Make your own Sriracha hot sauce

Sriracha chili sauce bottles are produced at the Huy Fong Foods factory in Irwindale, Calif., on Tuesday, Oct 29, 2013. The maker of Sriracha hot sauce is under fire for allegedly fouling the air around its Southern California production site. The city of Irwindale filed a lawsuit in Los Angeles Superior Court Monday asking a judge to stop production at the Huy Fong Foods factory, claiming the chili odor emanating from the facility is a public nuisance. (AP Photo/Nick Ut)

Nick Ut/AP

Sriracha chili sauce bottles are produced at the Huy Fong Foods factory in Irwindale, Calif. The maker of Sriracha hot sauce is under fire for allegedly fouling the air around its Southern California production site.

Sriracha fans aren’t going to let themselves get burned.

With rumors of a possible shortage of the beloved hot sauce catching fire on the Web, lovers of the spicy Thai-style condiment are preparing for the worst by taking matters into their own hands.

“My life would be more bland than it already is and I can’t settle for another hot sauce,” says 23-year-old Westchester resident David Liu, who’s not just buying Sriracha in bulk — but also learning how to cook the tangy sauce himself.

Large quantities of chili peppers go into the making of Sriracha sauce at the Huy Fong Foods factory in Irwindale, Calif.

Nick Ut/AP

Large quantities of chili peppers go into the making of Sriracha sauce at the Huy Fong Foods factory in Irwindale, Calif.

“I put Sriracha on a spoon and eat it plain because it’s so damn good.”

And Liu isn’t alone. Hot sauce fanatics are on high alert after the city of Irwindale, Calif., attempted to halt production of the fiery red condiment over complaints that fumes from the Huy Fong Foods factory leave neighbors with irritated eyes, throats and headaches. A judge ruled that the factory can stay open, but another hearing on Nov. 22 could cease bottling, at least temporarily.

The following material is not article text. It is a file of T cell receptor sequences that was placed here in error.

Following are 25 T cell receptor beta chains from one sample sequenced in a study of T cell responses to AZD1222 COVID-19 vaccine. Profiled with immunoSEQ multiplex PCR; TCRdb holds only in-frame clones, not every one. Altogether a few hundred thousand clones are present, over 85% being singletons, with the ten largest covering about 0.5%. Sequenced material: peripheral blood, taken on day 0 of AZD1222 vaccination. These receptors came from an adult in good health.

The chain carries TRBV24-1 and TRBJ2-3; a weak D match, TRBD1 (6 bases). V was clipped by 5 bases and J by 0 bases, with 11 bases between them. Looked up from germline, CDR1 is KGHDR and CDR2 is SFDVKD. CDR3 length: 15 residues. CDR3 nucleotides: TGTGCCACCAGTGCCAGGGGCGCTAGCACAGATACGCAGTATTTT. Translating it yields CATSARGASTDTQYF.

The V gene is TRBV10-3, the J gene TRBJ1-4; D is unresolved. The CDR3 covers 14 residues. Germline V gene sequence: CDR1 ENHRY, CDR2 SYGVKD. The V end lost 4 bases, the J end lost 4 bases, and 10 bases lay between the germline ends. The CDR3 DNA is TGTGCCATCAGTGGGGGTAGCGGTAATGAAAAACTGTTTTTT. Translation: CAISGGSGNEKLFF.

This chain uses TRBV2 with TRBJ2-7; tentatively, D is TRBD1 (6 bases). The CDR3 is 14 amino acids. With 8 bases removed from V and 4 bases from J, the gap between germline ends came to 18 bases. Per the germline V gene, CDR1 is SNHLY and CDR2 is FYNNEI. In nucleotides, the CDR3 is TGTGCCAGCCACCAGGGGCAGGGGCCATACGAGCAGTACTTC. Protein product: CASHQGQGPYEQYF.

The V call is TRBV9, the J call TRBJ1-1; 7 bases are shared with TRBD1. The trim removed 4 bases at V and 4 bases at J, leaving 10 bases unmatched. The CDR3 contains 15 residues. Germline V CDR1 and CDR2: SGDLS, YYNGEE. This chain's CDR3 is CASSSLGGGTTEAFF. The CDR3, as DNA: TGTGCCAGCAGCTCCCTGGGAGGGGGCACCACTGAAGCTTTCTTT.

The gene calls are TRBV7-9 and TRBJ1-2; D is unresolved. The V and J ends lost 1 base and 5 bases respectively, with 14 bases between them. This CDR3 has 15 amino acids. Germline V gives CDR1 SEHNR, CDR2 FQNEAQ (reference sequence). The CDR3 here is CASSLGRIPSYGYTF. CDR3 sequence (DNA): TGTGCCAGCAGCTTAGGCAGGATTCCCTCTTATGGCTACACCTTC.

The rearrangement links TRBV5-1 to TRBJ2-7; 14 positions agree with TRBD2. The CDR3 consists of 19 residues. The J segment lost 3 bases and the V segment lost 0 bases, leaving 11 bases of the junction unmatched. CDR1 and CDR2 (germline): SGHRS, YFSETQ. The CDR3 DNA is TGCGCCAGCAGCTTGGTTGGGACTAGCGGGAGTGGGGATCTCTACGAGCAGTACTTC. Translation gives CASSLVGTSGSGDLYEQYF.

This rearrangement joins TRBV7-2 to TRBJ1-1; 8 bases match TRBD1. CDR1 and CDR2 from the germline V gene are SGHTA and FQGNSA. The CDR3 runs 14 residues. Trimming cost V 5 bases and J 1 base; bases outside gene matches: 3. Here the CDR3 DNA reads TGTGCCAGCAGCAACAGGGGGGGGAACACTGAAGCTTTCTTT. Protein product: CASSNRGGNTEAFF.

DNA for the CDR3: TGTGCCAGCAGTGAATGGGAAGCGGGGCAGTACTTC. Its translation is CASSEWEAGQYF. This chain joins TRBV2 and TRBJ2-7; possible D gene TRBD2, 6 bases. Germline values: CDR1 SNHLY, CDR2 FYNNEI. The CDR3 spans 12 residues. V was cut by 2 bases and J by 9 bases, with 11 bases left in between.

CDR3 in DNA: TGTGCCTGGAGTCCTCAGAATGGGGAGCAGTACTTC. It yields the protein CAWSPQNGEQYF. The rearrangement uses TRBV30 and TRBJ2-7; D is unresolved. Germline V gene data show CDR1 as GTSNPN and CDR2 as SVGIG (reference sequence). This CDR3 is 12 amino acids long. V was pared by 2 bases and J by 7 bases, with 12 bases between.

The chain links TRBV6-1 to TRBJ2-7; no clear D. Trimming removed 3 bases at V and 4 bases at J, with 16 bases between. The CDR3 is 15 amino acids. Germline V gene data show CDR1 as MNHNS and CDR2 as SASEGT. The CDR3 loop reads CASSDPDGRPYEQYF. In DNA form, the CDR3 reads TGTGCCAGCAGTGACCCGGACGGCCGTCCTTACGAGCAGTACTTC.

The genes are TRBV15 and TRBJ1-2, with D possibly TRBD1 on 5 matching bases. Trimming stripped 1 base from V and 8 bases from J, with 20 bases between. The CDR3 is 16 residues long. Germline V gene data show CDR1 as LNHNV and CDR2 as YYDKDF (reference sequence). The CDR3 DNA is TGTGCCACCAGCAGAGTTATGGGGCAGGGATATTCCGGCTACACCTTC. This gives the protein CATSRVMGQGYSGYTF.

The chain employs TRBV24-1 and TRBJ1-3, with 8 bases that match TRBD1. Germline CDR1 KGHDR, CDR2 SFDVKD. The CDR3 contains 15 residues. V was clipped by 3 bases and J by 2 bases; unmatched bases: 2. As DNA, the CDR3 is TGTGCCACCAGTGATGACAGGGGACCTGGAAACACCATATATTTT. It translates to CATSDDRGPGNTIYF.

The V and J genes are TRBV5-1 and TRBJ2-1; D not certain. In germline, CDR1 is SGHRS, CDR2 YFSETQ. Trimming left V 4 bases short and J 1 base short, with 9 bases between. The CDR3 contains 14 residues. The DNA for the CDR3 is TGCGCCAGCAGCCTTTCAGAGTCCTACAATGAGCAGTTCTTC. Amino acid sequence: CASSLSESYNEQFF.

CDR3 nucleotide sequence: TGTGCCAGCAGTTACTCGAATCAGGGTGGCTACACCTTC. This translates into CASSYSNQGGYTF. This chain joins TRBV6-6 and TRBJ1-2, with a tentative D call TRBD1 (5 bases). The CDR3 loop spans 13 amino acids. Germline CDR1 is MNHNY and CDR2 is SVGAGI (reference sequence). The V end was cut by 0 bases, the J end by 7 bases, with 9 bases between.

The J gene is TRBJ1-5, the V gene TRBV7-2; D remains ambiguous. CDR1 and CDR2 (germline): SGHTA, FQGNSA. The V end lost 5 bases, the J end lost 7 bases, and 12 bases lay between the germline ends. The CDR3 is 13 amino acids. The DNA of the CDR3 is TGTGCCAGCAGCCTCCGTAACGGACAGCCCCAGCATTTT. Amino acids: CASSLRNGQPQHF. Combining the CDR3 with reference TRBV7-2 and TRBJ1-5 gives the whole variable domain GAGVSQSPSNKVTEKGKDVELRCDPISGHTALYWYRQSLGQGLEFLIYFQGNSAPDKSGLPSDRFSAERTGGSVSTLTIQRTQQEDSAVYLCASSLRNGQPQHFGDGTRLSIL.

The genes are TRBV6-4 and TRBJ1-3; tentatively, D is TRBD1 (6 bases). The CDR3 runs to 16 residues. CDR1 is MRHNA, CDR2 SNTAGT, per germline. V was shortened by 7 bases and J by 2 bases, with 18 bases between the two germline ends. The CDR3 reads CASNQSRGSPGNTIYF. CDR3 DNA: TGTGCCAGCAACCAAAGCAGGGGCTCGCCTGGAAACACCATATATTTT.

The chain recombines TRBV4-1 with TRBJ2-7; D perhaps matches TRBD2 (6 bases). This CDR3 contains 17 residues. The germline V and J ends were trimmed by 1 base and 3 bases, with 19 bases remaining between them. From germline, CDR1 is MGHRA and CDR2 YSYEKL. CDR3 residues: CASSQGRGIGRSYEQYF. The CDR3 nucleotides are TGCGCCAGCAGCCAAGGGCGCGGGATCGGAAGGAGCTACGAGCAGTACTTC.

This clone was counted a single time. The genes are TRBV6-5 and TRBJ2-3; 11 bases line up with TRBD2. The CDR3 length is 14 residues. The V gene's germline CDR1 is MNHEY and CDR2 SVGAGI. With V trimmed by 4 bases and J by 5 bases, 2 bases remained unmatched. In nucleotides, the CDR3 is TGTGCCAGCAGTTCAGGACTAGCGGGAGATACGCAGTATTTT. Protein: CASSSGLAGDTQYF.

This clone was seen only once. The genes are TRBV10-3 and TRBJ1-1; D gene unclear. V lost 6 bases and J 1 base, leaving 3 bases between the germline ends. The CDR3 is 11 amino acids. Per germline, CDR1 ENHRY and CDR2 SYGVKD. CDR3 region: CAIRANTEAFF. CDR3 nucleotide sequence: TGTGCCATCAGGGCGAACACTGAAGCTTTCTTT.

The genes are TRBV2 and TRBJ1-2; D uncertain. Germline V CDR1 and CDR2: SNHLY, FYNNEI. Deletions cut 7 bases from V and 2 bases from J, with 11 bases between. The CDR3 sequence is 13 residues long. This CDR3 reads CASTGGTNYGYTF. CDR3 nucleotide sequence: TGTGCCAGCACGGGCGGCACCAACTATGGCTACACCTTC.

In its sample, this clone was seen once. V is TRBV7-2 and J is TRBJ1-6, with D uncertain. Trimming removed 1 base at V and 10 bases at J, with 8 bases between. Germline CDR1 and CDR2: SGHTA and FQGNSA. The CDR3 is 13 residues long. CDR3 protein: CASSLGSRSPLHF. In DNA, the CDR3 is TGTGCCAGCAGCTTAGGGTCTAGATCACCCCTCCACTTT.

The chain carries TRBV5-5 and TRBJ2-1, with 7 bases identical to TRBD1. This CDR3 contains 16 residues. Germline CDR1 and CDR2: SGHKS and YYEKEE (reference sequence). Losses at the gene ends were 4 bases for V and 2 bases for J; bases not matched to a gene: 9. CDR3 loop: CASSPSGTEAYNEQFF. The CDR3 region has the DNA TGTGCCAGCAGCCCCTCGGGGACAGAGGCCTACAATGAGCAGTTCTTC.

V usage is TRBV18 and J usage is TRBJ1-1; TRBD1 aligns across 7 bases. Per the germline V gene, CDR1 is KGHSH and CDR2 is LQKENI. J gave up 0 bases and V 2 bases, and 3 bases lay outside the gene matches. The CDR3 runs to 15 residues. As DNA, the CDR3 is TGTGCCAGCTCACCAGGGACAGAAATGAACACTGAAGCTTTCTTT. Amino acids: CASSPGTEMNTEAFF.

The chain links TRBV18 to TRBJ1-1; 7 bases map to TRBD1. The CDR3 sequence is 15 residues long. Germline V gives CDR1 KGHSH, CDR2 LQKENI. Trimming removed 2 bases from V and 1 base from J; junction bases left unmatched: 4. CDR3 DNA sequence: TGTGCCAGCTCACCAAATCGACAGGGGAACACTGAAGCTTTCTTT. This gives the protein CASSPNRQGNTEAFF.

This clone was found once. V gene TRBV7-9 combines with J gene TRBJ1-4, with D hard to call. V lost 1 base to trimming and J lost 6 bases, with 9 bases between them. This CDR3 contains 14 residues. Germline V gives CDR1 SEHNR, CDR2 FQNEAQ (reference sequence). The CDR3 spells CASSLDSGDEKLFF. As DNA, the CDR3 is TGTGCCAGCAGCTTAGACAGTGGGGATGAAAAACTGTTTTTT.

But there’s no need to sweat — self-reliant hot sauce aficionados can whip up their own sriracha, like Thai cooks have done for decades.

Chef Pichet Ong of Qi Esarn Thai Kitchen with his homemade sriracha sauce

Susan Watts/New York Daily News

Chef Pichet Ong of Qi Esarn Thai Kitchen with his homemade sriracha sauce

Turns out, the green-capped, rooster-logoed bottle of Tuong Ot Sriracha isn’t the only sriracha.

“Most people now associate hot sauce with the Sriracha brand,” says chef Pichet Ong, who grew up in Bangkok seasoning his food with Shark brand sriracha from China.

In fact, Huy Fong Foods’ sauce — a tangy blend of red jalapeño peppers, sugar, salt and vinegar — isn’t even traditional, according to Ong, who co-created the menu at Qi Esarn Thai Kitchen in Union Square, Times Square and Williamsburg.

Chef Pichet Ong of Qi Esarn Thai Kitchen makes homemade sriracha; ingredients are easily whipped up in a blender.

Susan Watts/New York Daily News

Chef Pichet Ong of Qi Esarn Thai Kitchen makes homemade sriracha; ingredients are easily whipped up in a blender.

He urges home chefs to adopt a more authentic Thai approach by using Thai chili peppers instead of jalapeños.